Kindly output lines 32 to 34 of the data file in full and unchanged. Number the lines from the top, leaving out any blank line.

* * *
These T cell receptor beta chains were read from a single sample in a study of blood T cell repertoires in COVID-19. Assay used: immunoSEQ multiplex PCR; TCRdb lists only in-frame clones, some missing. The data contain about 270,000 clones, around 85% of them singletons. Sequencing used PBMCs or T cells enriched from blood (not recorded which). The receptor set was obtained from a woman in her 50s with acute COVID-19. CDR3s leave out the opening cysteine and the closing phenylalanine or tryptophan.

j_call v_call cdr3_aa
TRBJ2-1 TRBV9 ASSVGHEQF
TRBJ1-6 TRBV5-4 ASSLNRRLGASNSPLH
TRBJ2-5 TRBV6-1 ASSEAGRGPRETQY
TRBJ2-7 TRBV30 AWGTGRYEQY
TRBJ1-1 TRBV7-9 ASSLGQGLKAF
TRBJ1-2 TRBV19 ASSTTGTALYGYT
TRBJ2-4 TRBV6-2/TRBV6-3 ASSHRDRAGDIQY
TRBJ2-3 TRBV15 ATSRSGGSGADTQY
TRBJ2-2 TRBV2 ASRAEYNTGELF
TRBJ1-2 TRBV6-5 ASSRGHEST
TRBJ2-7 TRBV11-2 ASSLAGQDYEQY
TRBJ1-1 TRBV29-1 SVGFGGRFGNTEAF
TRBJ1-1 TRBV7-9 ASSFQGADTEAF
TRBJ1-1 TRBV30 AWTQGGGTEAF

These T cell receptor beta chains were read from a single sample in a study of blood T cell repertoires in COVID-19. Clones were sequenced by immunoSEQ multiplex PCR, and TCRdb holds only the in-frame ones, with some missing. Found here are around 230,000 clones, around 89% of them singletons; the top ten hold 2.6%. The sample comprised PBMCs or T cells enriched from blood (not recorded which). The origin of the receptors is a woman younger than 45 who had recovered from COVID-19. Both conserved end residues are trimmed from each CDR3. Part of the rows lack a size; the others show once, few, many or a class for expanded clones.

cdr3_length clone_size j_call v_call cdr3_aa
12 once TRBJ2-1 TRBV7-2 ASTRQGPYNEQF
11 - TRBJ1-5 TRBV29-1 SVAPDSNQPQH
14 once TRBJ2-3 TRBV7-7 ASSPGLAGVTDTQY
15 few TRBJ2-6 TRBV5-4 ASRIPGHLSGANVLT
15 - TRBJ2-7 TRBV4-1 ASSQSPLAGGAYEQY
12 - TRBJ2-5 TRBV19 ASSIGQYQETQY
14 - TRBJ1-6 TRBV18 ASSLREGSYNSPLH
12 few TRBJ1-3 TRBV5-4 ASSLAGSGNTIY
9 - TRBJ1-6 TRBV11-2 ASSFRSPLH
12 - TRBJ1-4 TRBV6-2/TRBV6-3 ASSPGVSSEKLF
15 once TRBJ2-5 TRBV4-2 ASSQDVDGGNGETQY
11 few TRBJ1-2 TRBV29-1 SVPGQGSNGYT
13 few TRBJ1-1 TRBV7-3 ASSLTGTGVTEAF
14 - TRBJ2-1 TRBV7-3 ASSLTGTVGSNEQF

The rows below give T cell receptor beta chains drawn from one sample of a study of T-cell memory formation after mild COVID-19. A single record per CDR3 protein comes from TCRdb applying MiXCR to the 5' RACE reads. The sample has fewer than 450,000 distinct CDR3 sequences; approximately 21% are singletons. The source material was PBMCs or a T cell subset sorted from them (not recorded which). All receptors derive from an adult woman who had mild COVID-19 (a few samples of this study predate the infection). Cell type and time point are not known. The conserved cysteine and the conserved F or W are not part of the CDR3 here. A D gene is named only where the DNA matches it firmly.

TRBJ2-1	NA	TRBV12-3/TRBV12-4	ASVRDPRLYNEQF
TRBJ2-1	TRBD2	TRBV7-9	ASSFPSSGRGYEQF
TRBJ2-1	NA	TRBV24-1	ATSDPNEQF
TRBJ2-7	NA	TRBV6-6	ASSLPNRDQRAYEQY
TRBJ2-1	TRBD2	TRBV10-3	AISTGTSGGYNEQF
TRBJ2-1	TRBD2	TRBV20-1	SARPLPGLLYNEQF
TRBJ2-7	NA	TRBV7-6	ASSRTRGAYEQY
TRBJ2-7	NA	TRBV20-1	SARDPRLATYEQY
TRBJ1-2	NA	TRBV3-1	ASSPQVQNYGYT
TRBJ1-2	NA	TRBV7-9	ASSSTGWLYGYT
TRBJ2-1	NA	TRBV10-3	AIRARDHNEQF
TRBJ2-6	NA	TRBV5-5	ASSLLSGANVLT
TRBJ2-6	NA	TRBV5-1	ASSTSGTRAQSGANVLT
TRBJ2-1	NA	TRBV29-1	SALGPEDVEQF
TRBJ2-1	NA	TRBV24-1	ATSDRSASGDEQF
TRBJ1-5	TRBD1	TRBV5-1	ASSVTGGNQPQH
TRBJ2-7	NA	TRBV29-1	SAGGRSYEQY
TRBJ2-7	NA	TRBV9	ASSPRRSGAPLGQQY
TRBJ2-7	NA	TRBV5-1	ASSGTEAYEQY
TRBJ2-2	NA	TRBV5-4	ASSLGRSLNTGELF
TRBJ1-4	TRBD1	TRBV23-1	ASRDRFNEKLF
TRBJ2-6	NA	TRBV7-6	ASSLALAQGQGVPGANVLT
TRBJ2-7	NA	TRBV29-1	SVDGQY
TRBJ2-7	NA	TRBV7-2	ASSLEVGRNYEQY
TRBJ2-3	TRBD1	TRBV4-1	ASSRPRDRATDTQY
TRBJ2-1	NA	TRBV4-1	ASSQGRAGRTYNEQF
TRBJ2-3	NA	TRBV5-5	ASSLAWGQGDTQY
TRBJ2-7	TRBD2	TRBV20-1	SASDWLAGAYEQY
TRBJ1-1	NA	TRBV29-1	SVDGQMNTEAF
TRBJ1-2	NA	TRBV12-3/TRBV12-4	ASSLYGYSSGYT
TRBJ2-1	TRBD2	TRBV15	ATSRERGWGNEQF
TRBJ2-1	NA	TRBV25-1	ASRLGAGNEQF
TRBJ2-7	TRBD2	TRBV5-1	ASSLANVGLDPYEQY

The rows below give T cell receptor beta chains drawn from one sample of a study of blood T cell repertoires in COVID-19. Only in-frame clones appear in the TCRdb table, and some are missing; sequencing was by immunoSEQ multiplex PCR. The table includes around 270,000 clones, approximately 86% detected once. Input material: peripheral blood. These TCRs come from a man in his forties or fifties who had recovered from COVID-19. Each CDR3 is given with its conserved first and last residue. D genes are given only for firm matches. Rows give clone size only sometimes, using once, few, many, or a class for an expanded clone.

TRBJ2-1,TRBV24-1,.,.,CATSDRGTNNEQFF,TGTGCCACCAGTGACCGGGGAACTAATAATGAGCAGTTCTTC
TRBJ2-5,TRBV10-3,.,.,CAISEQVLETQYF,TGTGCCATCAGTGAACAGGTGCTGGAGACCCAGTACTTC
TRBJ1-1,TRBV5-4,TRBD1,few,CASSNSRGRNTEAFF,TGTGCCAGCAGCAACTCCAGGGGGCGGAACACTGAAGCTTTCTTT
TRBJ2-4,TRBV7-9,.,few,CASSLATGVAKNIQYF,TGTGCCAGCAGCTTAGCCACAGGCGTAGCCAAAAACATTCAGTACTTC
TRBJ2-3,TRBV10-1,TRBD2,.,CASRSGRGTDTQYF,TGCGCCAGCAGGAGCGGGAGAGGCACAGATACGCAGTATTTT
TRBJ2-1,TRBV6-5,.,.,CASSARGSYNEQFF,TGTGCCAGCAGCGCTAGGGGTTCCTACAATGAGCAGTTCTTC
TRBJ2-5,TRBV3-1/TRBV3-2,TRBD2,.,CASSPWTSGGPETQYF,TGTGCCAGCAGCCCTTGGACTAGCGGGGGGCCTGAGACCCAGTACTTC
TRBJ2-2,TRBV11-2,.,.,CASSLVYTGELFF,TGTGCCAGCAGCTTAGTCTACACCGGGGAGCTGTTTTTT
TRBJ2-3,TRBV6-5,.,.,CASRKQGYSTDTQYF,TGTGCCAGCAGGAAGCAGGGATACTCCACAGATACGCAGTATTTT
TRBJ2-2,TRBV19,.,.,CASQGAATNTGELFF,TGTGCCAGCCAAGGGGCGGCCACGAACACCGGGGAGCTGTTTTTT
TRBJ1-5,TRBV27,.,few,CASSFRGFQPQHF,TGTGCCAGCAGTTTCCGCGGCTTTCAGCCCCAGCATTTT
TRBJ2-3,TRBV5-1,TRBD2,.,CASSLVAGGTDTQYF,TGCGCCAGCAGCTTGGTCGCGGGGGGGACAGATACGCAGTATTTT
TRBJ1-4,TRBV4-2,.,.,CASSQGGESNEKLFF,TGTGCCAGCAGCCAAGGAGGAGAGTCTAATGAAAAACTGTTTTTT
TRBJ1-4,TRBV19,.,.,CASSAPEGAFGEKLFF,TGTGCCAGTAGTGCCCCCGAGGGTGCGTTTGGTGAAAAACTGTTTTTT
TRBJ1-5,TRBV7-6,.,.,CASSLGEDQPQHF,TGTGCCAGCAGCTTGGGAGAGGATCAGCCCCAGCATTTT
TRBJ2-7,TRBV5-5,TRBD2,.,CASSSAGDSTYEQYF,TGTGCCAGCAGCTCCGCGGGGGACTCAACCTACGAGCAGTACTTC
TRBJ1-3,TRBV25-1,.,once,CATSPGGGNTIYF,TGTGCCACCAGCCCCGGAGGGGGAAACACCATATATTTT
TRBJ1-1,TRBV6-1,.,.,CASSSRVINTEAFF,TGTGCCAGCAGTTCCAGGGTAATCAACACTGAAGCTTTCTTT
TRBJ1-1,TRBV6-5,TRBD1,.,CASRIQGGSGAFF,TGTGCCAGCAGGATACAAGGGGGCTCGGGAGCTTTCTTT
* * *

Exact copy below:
14 - TRBJ2-1 TRBV7-3 ASSLTGTVGSNEQF

The rows below give T cell receptor beta chains drawn from one sample of a study of T-cell memory formation after mild COVID-19. A single record per CDR3 protein comes from TCRdb applying MiXCR to the 5' RACE reads. The sample has fewer than 450,000 distinct CDR3 sequences; approximately 21% are singletons. The source material was PBMCs or a T cell subset sorted from them (not recorded which). All receptors derive from an adult woman who had mild COVID-19 (a few samples of this study predate the infection). Cell type and time point are not known. The conserved cysteine and the conserved F or W are not part of the CDR3 here. A D gene is named only where the DNA matches it firmly.

TRBJ2-1	NA	TRBV12-3/TRBV12-4	ASVRDPRLYNEQF